from seizure by invading Confederate soldiers.[1] When Jubal Early's
infantry division passed through York County, Pennsylvania, they
scoffed at these ticket holders and took what they wanted anyway,
often paying with Confederate currency or drafts on the Confederate
government. Cavalry commander J.E.B. Stuart also reported these
alleged KGC tickets in his official report on the campaign.[2]

In late 1863, the Knights of the Golden Circle was reorganized as the
Order of American Knights and again, early in 1864, as the Order of
the Sons of Liberty, with Ohio politician Clement L. Vallandigham,
most prominent of the Copperheads, as its supreme commander. In most
areas only a minority of its membership was radical enough to
discourage enlistments, resist the draft, and shield deserters.
Numerous peace meetings were held and a few agitators, some of them
encouraged by Southern money, talked of a revolt in the Old
Northwest, which, if brought about, would have ended the war.
Southern newspapers wishfully reported stories of widespread
disaffection, and John Hunt Morgan's 1863 Great Raid into Indiana,
and Ohio was undertaken in the expectation that the disaffected
element would rally to his standard. Governor Oliver P. Morton of
Indiana and General Henry B. Carrington effectively curbed the Sons
of Liberty in that state in the fall of 1864. With mounting Union
victories late in 1864, the order's agitation for a negotiated peace
lost appeal, and officially dissolved.

Post Civil War
There exist reports of the KGC continuing after 1864 as a secret
group which planned to start fighting the Civil War again, as soon as
a generation or two had passed and they had regained their manpower
and resources.

Famous members
Jesse James
John Wilkes Booth
Lambdin P. Milligan
Tom Poole, California Confederate Guerrilla
William Walker
Paul Riche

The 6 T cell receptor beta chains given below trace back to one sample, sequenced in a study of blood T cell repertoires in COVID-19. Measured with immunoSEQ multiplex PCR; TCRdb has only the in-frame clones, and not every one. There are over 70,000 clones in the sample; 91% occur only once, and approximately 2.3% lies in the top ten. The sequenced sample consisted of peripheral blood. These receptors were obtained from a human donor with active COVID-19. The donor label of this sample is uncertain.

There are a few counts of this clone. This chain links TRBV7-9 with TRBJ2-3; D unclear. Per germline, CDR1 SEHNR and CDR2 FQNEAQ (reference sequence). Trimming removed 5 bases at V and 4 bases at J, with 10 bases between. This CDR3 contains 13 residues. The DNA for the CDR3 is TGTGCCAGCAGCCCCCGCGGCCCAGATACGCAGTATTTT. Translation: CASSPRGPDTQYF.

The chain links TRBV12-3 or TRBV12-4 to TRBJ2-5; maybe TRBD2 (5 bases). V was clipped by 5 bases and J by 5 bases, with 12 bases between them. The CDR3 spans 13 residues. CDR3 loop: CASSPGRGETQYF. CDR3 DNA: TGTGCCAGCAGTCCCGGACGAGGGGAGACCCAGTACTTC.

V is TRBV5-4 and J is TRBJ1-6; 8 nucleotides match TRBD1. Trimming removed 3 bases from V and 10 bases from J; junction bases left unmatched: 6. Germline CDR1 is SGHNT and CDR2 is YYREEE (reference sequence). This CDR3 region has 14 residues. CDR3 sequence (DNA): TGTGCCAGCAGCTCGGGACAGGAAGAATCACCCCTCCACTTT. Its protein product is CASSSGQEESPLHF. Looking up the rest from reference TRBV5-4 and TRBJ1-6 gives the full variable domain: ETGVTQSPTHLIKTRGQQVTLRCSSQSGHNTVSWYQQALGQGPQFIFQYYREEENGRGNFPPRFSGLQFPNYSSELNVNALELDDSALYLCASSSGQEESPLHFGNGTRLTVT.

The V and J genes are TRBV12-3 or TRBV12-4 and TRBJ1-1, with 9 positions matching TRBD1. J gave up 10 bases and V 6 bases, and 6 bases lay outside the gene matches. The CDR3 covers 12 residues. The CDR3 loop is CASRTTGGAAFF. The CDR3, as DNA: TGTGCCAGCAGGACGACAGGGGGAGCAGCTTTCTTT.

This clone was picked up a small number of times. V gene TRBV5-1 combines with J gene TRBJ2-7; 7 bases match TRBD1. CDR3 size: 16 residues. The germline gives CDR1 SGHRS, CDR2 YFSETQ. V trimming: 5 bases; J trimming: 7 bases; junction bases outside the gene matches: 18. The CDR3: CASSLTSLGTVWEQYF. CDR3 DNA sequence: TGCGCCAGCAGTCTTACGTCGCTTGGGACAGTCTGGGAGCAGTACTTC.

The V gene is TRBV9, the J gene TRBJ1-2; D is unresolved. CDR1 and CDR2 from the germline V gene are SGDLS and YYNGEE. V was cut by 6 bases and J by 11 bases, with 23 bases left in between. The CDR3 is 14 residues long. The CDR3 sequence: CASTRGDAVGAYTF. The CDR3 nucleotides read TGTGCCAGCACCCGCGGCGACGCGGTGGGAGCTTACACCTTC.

Popular Culture
A comic book series based on The Wild Wild West TV series featured
the Knights of the Golden Circle enlisting the aid of Dr. Miguelito
Loveless to assassinate President Grant and the president of Brazil
during the Philadelphia Exhibition of 1876.

The four-part serial entitled "The Night of The Iron Tyrants" was
published in 1990-91, scripted by novelist Mark Ellis, penciled by
Darryl Banks.

The plot of the series was optioned for motion picture development.

The Knights of the Golden Circle were featured as the villains of the
graphic novel "Batman: Detective No. 27" by Michael Uslan and Peter
Snejbjerg and published by DC Comics in 2003.

The Knights of the Golden Circle are featured as the villains in the
CD-ROM game PONY EXPRESS RIDER, published by AMERIKIDS USA and McGraw-
Hill's new division, McGraw-Hill Home Interactive.

G. F. Milton, Abraham Lincoln and the Fifth Column (1942, reprinted
R. O. Curry, A House Divided (1964).
Donald S. Frazier, Blood and Treasure: Confederate Empire in the
Southwest, (College Station, Texas: Texas A&M University Press,
Ollinger Crenshaw, The Knights of the Golden Circle: The Career of
George Bickley, American Historical Review 47 (October 1941).
Roy Sylvan Dunn, The KGC in Texas, Southwestern Historical Quarterly
70 (April 1967)
Jimmie Hicks, ed., Some Letters Concerning the Knights of the Golden
Circle, Southwestern Historical Quarterly 65 (July 1961).
Robert E. May, The Southern Dream of a Caribbean Empire, 1854-1861,
(Baton Rouge: Louisiana State University Press, 1973).
Scott L. Mingus, Flames Beyond Gettysburg: The Gordon Expedition,
(Columbus, Ohio: Ironclad Publishing, 2006).
Warren Getler & Bob Brewer Shadow of the Sentinel: One Man's Quest to
find the Hidden Treasure of the Confederacy (Simon & Schuster. ISBN

Sam Lanham Digital Library Schreiner University
U. Texas at Austin, Knights of the Golden Circle
Columbia Encyclopedia, Knights of the Golden Circle
Copperheads, Secesh Men, and Confederate Guerillas in California
California and The Civil War - Confederate Attempts to Capture
California and her Gold

Cassandra Morris Small letters; York County (PA) Heritage Trust
Official Records of the American Civil War